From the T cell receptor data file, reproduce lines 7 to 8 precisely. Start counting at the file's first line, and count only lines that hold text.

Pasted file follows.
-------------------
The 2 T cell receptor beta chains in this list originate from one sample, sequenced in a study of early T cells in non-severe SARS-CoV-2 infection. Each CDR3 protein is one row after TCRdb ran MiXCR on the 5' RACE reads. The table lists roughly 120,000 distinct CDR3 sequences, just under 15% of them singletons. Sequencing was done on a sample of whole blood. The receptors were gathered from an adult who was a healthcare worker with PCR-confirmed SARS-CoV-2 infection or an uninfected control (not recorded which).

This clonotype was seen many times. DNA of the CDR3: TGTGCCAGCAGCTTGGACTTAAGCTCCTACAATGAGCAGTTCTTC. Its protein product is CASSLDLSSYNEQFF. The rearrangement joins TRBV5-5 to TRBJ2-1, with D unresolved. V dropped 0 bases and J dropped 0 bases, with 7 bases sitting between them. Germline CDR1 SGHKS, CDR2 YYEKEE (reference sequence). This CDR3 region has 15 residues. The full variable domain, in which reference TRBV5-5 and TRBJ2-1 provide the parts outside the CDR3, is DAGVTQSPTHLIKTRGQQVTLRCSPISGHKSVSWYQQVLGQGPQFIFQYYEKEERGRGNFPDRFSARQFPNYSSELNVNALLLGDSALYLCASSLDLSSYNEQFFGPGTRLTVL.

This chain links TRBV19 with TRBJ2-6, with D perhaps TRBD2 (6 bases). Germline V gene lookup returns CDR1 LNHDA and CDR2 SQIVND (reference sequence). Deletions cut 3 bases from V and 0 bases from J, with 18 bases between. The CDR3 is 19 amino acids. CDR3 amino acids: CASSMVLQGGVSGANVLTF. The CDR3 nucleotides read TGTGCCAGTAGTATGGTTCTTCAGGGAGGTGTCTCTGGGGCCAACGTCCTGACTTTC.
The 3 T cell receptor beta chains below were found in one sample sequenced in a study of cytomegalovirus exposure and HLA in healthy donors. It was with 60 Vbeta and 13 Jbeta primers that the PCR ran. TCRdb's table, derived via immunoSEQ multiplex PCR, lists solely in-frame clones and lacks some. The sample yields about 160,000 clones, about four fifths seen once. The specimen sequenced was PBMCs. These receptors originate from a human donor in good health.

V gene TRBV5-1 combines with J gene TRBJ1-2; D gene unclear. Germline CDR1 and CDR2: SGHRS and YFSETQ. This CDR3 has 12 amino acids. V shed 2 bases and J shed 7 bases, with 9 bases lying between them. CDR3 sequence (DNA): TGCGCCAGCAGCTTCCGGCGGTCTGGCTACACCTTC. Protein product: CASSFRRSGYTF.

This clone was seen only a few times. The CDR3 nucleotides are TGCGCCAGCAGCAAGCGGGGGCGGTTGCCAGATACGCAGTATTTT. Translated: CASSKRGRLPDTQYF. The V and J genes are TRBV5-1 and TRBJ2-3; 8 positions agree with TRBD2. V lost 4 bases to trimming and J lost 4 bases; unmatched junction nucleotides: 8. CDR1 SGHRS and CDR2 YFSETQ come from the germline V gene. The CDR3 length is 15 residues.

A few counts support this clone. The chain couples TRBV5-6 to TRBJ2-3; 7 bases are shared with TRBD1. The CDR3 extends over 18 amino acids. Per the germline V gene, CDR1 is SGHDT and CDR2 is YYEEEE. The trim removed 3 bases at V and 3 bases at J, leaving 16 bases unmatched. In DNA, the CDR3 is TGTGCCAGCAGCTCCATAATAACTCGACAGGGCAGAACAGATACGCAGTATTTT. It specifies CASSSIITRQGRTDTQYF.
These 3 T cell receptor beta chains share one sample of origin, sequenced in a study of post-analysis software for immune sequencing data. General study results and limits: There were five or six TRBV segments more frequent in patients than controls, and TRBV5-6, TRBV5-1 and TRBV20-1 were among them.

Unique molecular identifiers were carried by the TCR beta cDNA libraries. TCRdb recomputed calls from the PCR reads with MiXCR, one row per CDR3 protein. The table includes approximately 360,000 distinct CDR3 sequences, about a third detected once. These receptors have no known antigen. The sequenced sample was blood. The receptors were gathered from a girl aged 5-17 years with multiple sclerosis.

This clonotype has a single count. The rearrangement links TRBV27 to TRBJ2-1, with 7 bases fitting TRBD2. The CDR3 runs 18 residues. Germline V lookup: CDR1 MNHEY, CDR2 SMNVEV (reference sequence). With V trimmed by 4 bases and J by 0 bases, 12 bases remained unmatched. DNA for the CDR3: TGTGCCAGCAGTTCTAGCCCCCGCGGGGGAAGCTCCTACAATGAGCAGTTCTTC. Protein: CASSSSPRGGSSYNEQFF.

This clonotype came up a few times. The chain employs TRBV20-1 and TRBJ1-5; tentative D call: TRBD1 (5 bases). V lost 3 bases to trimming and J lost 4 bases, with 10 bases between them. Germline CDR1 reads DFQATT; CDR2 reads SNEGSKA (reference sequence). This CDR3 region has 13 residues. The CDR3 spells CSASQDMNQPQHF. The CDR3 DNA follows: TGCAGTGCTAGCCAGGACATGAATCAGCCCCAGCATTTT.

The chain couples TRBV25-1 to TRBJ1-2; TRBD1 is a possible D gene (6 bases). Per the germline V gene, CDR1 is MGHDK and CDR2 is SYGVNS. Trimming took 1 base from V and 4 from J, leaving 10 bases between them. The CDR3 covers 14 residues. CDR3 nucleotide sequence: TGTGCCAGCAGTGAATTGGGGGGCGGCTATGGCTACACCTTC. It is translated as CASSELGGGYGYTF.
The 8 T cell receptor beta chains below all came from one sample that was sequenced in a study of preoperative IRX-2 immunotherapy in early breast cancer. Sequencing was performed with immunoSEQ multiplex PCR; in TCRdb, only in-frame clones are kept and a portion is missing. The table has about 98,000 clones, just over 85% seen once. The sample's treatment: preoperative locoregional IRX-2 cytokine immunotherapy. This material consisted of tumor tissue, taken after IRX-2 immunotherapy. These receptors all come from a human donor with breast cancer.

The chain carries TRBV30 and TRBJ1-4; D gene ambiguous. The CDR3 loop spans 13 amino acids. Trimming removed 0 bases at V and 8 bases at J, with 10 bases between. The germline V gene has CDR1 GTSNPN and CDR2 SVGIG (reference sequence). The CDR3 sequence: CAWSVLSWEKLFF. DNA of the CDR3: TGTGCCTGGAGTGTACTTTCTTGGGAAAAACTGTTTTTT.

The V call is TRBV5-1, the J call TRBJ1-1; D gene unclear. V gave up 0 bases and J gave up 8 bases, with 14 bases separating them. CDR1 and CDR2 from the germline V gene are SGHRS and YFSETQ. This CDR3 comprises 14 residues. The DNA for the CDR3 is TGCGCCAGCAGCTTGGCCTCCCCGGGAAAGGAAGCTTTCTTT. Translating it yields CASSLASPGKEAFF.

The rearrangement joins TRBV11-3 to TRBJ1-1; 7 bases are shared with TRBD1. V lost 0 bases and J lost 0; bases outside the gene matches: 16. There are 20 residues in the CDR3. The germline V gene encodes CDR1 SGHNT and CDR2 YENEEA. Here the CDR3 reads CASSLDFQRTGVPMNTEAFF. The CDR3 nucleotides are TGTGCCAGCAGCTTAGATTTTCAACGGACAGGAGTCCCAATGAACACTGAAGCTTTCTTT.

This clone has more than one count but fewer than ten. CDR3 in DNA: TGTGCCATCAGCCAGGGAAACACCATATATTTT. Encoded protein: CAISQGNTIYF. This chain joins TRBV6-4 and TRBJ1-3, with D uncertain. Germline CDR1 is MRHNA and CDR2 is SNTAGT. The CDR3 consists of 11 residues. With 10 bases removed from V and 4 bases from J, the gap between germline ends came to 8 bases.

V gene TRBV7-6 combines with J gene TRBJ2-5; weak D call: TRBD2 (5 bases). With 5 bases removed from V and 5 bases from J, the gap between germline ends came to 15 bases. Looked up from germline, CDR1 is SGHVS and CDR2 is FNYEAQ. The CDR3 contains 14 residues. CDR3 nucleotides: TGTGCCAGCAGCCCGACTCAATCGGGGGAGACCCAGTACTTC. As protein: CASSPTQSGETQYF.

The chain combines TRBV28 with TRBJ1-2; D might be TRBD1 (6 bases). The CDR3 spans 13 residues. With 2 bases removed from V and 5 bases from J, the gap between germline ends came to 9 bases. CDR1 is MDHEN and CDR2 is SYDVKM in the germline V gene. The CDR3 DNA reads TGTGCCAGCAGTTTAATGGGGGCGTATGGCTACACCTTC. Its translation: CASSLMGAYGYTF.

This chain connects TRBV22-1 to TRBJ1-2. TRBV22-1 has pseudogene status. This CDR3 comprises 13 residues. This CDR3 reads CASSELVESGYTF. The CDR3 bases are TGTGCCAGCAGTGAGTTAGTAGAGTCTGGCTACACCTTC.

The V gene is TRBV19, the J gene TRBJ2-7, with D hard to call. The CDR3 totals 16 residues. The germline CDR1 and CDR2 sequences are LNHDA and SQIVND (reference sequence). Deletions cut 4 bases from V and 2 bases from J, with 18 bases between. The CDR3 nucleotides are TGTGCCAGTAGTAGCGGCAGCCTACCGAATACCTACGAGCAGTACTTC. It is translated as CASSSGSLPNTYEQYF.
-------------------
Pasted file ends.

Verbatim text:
A few counts support this clone. The chain couples TRBV5-6 to TRBJ2-3; 7 bases are shared with TRBD1. The CDR3 extends over 18 amino acids. Per the germline V gene, CDR1 is SGHDT and CDR2 is YYEEEE. The trim removed 3 bases at V and 3 bases at J, leaving 16 bases unmatched. In DNA, the CDR3 is TGTGCCAGCAGCTCCATAATAACTCGACAGGGCAGAACAGATACGCAGTATTTT. It specifies CASSSIITRQGRTDTQYF.
These 3 T cell receptor beta chains share one sample of origin, sequenced in a study of post-analysis software for immune sequencing data. General study results and limits: There were five or six TRBV segments more frequent in patients than controls, and TRBV5-6, TRBV5-1 and TRBV20-1 were among them.